This short essay will, with one hand, attempt to point out some of the foundational ideas that support the views expressed by Dr Ford in his open letter, and, with the other, gesture towards an understanding of how these differ from the fundamental presuppositions of those who have diverged in their conclusions on matters of sex, gender, and sexuality.
The Pan-orthodox Council held on the island of Crete in June 2016 established its succession to the Council held in Constantinople in 1872. Both Councils dealt with the topic of nationalism, which the majority of scholars agree is a modern phenomenon: nationalism, and even national identity, constitute an intrinsic feature of modernity. The two Councils, however, addressed this phenomenon each in their own way.
I want to offer a reflection on the falling asleep of my teacher Peter Berger. I have known him over 45 years.
Several Orthodox women were made deaconesses in Democratic Republic of Congo on February 17, 2017. Though this is a remarkable and historical event not just in African Orthodoxy, but in Orthodoxy the world over, it took about five days for this news to travel into English-speaking quarters of the Church. This time lag is indicative of both the lack of communication channels among international theologians and hierarchs and the independent character of each of the autocephalous Orthodox Churches. The Synod of Alexandria, which had moved in November of 2016 to pursue the revival of the female diaconate, needed neither permission from, nor consultation with any other part of the Church to grant these women diaconal ministry earlier this month.
What image expresses most fully the content and character of Patriarch Kirill's visit to London? My answer may seem paradoxical or even frivolous. Yet I think it would seem so only at first glance. The image, which is a fairly accurate reflection of the inner meaning of the visit of Patriarch Kirill, and moreover, of all his multifaceted activities, is a photograph that the Patriarch had brought with him and presented to the Royal Geographical Society.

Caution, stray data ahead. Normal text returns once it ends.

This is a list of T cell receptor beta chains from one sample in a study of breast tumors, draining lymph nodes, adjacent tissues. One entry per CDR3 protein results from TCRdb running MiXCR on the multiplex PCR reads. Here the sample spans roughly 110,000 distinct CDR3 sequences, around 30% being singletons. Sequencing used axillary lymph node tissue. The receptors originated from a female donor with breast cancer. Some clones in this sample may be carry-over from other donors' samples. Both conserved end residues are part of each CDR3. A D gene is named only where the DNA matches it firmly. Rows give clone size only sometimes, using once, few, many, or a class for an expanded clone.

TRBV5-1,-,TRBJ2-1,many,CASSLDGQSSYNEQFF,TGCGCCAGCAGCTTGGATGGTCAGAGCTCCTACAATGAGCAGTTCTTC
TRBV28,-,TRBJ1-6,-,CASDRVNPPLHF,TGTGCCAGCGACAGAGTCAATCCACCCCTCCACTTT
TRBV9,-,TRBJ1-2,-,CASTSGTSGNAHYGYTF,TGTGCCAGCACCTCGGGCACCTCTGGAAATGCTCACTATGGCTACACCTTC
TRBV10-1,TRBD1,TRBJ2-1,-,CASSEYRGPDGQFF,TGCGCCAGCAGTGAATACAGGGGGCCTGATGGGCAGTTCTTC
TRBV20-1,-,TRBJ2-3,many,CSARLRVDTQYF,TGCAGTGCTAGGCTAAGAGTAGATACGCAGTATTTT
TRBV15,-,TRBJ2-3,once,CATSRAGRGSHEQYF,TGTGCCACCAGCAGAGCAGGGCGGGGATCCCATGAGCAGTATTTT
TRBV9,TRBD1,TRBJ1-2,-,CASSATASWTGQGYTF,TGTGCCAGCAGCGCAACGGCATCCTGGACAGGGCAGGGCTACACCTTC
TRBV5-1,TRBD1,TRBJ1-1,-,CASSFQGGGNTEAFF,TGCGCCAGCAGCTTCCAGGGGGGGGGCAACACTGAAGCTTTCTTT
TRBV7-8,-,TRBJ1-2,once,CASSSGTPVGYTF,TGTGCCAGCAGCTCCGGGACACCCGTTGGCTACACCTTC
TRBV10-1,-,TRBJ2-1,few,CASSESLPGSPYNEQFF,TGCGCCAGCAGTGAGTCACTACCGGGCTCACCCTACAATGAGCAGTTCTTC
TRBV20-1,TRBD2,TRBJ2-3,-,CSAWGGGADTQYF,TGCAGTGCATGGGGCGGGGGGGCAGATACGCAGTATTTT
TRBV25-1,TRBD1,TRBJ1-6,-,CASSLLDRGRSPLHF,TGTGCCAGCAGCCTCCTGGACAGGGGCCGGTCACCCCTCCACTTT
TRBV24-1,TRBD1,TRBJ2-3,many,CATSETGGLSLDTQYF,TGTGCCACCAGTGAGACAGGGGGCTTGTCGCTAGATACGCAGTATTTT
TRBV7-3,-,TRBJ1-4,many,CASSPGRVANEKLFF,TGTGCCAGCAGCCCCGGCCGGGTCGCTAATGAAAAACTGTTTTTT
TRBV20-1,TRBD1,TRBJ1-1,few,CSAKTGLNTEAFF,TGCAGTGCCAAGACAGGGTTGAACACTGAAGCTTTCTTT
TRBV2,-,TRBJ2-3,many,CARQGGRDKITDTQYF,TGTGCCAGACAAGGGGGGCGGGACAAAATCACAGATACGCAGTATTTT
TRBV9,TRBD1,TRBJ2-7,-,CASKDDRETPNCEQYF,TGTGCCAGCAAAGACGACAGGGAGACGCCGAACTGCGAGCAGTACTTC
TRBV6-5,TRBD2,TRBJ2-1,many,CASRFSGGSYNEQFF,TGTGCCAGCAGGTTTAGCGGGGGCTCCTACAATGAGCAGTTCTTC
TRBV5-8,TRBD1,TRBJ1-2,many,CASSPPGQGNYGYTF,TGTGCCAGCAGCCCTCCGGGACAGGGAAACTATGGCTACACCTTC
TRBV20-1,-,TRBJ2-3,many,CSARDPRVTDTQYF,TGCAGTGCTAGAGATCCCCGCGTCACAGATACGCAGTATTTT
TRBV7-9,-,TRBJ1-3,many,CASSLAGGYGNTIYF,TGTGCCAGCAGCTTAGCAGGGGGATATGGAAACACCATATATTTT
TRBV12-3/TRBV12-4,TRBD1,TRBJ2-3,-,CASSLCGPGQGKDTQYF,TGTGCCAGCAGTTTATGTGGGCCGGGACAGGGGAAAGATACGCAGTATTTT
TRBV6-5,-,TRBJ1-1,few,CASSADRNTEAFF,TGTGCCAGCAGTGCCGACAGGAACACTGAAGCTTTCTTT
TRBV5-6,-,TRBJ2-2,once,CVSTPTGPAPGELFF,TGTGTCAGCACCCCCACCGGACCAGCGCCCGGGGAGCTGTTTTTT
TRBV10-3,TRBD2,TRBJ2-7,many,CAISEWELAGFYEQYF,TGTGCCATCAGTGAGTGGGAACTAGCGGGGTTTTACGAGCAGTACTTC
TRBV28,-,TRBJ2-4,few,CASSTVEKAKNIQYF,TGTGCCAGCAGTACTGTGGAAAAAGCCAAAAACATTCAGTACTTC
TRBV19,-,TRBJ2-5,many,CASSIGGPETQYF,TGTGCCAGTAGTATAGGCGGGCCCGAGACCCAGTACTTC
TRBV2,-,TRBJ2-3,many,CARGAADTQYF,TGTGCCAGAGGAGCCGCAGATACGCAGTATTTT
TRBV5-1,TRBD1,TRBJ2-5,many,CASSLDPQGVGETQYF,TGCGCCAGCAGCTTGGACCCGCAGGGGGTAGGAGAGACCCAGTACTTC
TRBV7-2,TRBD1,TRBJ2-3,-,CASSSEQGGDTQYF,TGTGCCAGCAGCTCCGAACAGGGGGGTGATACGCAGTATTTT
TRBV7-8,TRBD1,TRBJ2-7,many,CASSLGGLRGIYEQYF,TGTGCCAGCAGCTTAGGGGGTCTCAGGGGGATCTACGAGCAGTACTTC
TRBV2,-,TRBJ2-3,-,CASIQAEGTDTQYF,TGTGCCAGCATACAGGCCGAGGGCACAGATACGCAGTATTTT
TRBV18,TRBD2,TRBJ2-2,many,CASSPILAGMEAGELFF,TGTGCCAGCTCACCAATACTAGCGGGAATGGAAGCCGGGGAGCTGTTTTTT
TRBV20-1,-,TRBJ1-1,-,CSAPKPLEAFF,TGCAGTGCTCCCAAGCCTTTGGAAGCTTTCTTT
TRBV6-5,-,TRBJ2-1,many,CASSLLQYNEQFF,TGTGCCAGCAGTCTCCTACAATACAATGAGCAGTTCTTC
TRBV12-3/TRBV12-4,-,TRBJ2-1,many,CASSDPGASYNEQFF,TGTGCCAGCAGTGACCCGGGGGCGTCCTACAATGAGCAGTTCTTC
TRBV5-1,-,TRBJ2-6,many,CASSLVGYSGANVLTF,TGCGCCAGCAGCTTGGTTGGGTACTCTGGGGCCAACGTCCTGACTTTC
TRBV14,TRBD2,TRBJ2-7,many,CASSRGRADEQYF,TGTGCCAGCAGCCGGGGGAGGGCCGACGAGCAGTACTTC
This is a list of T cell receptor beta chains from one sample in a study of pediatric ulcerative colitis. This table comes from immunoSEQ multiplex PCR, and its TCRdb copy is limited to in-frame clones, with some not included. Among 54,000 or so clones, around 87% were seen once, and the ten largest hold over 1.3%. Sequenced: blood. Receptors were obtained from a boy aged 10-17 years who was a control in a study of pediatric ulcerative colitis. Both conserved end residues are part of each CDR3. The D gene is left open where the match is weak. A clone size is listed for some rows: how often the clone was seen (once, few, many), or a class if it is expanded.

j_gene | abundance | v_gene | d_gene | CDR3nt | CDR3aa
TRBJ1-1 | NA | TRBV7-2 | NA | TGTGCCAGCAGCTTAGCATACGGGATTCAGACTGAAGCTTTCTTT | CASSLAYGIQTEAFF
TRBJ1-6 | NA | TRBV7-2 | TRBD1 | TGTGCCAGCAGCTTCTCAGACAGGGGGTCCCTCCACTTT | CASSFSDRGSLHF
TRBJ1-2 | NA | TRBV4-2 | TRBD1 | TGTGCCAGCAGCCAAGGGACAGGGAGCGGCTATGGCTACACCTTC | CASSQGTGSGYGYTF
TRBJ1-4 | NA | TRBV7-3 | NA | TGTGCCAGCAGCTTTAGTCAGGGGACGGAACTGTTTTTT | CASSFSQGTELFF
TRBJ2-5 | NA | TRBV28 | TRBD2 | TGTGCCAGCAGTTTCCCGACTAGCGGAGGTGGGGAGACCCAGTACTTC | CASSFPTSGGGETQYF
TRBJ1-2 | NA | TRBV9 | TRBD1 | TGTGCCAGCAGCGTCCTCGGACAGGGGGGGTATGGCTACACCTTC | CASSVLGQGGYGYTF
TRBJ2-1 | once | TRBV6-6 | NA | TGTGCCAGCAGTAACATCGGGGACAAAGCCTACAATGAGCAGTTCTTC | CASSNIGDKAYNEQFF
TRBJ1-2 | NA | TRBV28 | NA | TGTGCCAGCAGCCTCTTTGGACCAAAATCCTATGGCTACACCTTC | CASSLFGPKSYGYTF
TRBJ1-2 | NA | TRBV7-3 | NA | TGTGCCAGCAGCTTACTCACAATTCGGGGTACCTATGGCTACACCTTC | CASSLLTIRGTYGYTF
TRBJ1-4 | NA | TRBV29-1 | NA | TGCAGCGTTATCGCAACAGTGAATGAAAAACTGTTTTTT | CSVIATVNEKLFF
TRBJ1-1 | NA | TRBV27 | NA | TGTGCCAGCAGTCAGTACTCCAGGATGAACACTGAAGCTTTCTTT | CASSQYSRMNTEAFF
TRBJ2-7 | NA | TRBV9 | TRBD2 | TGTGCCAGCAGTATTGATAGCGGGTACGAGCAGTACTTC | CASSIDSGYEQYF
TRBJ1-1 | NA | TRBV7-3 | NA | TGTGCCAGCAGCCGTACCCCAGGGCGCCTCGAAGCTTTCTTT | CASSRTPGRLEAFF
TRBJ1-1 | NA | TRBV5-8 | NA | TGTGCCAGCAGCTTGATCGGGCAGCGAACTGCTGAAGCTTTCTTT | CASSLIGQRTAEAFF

The Pan-Orthodox Council, which is officially called “Great and Holy,” will not take place. It has disintegrated before our eyes just two weeks before it opens. Of the 14 local Orthodox Churches, four have refused to attend. And even those which have not refused to attend are fiercely critical of the prepared documents. What has happened? Can it be that the problems and internal conflicts in the Orthodox world are so serious that it is no longer possible to hold a Council? Theological and historical problems are here closely intertwined with church politics.
After 1200 years, truly, the beard grows, but the head grows no wiser.
To participate in the election of one’s archbishop is a privilege, but to participate in two in short succession may seem to be sheer folly. The challenges facing the Archdiocese of Russian Orthodox Churches in Western Europe have been dissected in social media for the last three years, and the selection of Bishop Jean of Chariopolis on the 29th of March 2016 is—God willing—the beginning of a new stage of peace and growth.
The editors of The Wheel are grateful to Antoine Arjakovsky for his careful analysis of a painful episode in the history of the Church in Ukraine on the occasion of its 70th anniversary. His article below is a reminder that the repercussions of that episode resonate to this day in the unfortunate tangle of secular and ecclesiastical politics that prevail in the contemporary situation of Ukraine.